Dave rose and strolled restlessly about the hotel. A half-hour passed and Longorio did not reappear; an hour dragged by, and then Dave took occasion to go to his room. A glance through the open parlor door showed the foreigner in closest conversation with Mrs. Austin. They were laughing; they were alone; even Dolores was nowhere to be seen.
When Dave returned to his big rocking-chair he found it uncomfortable; he watched the clock anxiously; he chewed several cigars viciously before realizing that he was jealous—yes, madly, unreasonably jealous.
So! His divinity was not as unapproachable as he had imagined. Doubtless Longorio was mad over her, which explained the fellow’s willingness to help her exact reparation from his government. Fine doings for a respectable married woman! It was wrong, scandalous, detestable!
After a time Dave rose impatiently. What had come over him, anyhow? He must be crazy to torture himself in this fashion. What went on up-stairs certainly was none of his business, and he had better far amuse himself. In accordance with this excellent reasoning, he went to a picture-show. But he could not become interested. The flat images on the screen failed to divert him, and the only faces he saw were those of Luis Longorio and the lone mistress of Las Palmas.
Had Dave only known the truth, he would have gained a grim comfort from it, for Alaire Austin was not enjoying herself this evening. Her caller stayed on interminably and she became restive under the flow of his conversation. For some reason or other Longorio was not the romantic figure he had been; in his citizen’s clothes he was only a dandified Mexican gallant like any number of others. The color was gone from the picture; this quixotic guerrilla hero, this elegant Ruy Blas, was nothing more than a tall, olive-skinned foreigner whose ardor was distasteful. Longorio was tiresome.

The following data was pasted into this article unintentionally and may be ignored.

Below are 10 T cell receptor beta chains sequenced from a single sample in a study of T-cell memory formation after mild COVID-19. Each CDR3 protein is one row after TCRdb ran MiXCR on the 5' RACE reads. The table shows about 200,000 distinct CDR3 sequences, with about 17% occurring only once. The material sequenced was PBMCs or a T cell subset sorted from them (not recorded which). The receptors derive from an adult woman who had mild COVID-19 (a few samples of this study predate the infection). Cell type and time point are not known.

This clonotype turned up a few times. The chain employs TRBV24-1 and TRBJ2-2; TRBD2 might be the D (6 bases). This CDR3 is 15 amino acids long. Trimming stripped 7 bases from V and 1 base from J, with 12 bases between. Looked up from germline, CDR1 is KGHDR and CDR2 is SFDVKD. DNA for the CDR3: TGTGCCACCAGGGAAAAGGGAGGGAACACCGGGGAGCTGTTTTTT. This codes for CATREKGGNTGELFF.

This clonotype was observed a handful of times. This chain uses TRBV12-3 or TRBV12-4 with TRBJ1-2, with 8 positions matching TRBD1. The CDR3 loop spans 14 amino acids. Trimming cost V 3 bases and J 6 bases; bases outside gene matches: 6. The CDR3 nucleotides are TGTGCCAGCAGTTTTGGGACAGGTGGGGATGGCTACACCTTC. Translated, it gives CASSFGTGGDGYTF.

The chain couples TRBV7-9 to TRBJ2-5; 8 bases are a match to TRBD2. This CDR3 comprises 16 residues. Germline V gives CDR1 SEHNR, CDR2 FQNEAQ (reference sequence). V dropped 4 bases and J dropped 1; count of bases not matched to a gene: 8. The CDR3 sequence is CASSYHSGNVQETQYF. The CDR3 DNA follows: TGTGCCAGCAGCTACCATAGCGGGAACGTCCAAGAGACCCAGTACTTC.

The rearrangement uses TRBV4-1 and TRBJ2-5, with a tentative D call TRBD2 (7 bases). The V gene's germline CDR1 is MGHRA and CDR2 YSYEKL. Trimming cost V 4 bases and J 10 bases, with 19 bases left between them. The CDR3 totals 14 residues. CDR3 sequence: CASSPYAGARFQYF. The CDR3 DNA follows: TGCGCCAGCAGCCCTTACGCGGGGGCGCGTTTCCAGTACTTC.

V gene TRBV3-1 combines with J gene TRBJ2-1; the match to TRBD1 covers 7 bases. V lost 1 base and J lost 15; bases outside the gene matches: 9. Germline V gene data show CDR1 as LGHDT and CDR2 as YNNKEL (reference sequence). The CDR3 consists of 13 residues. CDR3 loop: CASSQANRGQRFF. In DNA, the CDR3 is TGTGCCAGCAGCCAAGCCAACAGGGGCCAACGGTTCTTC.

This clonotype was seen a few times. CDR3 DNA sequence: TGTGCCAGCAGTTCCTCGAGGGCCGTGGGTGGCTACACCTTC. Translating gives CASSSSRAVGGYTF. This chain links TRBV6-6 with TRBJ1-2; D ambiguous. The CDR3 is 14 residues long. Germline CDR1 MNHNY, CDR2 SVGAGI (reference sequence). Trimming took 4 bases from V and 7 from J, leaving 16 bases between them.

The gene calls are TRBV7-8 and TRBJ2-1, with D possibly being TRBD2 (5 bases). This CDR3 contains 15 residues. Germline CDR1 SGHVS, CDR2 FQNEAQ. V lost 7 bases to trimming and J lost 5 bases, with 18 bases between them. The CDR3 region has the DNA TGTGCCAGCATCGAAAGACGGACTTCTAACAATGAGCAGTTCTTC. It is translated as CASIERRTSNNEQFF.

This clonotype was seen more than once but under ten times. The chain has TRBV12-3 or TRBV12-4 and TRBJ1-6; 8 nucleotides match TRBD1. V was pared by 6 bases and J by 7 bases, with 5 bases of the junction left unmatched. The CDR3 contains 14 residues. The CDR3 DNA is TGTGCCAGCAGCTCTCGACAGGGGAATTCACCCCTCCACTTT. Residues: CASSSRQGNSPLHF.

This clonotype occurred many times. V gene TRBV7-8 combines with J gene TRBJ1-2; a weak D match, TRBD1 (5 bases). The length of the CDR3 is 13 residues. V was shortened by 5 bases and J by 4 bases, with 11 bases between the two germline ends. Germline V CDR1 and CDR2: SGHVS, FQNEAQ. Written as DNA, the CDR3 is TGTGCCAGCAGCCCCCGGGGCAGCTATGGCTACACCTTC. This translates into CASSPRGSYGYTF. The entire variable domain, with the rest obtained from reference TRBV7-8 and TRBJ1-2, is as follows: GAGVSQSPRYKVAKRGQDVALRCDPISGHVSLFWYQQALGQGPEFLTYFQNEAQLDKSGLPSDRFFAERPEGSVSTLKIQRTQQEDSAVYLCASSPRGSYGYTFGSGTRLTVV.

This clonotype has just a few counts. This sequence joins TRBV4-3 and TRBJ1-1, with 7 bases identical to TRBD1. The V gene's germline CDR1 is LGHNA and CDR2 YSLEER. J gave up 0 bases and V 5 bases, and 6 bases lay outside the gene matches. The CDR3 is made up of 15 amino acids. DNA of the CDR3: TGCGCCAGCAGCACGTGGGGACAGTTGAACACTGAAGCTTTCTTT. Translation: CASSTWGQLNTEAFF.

JOSE SANCHEZ SWEARS AN OATH
On this same evening a scene of no little significance was taking place at Las Palmas. Ed Austin was entertaining callers, and these were none other than Tad Lewis and Adolfo Urbina.
The progress of events during the last few days had shaped this conference, for, as Dave had forecast during his conversation with Judge Ellsworth, the local prosecuting attorney saw in the Guzman cattle case an opportunity to distinguish himself, and was taking action accordingly. He had gathered considerable evidence against Urbina, and was exerting himself to the utmost for an indictment. He had openly declared that the testimony of Ricardo Guzman and his other witnesses would convict the suspect, and the fact that his politics were opposed to Ed Austin’s complicated matters still further. It was the unwelcome news of all this which had brought Tad Lewis and his Mexican helper to Las Palmas under cover of darkness. Having gone over the circumstances in detail, Lewis concluded: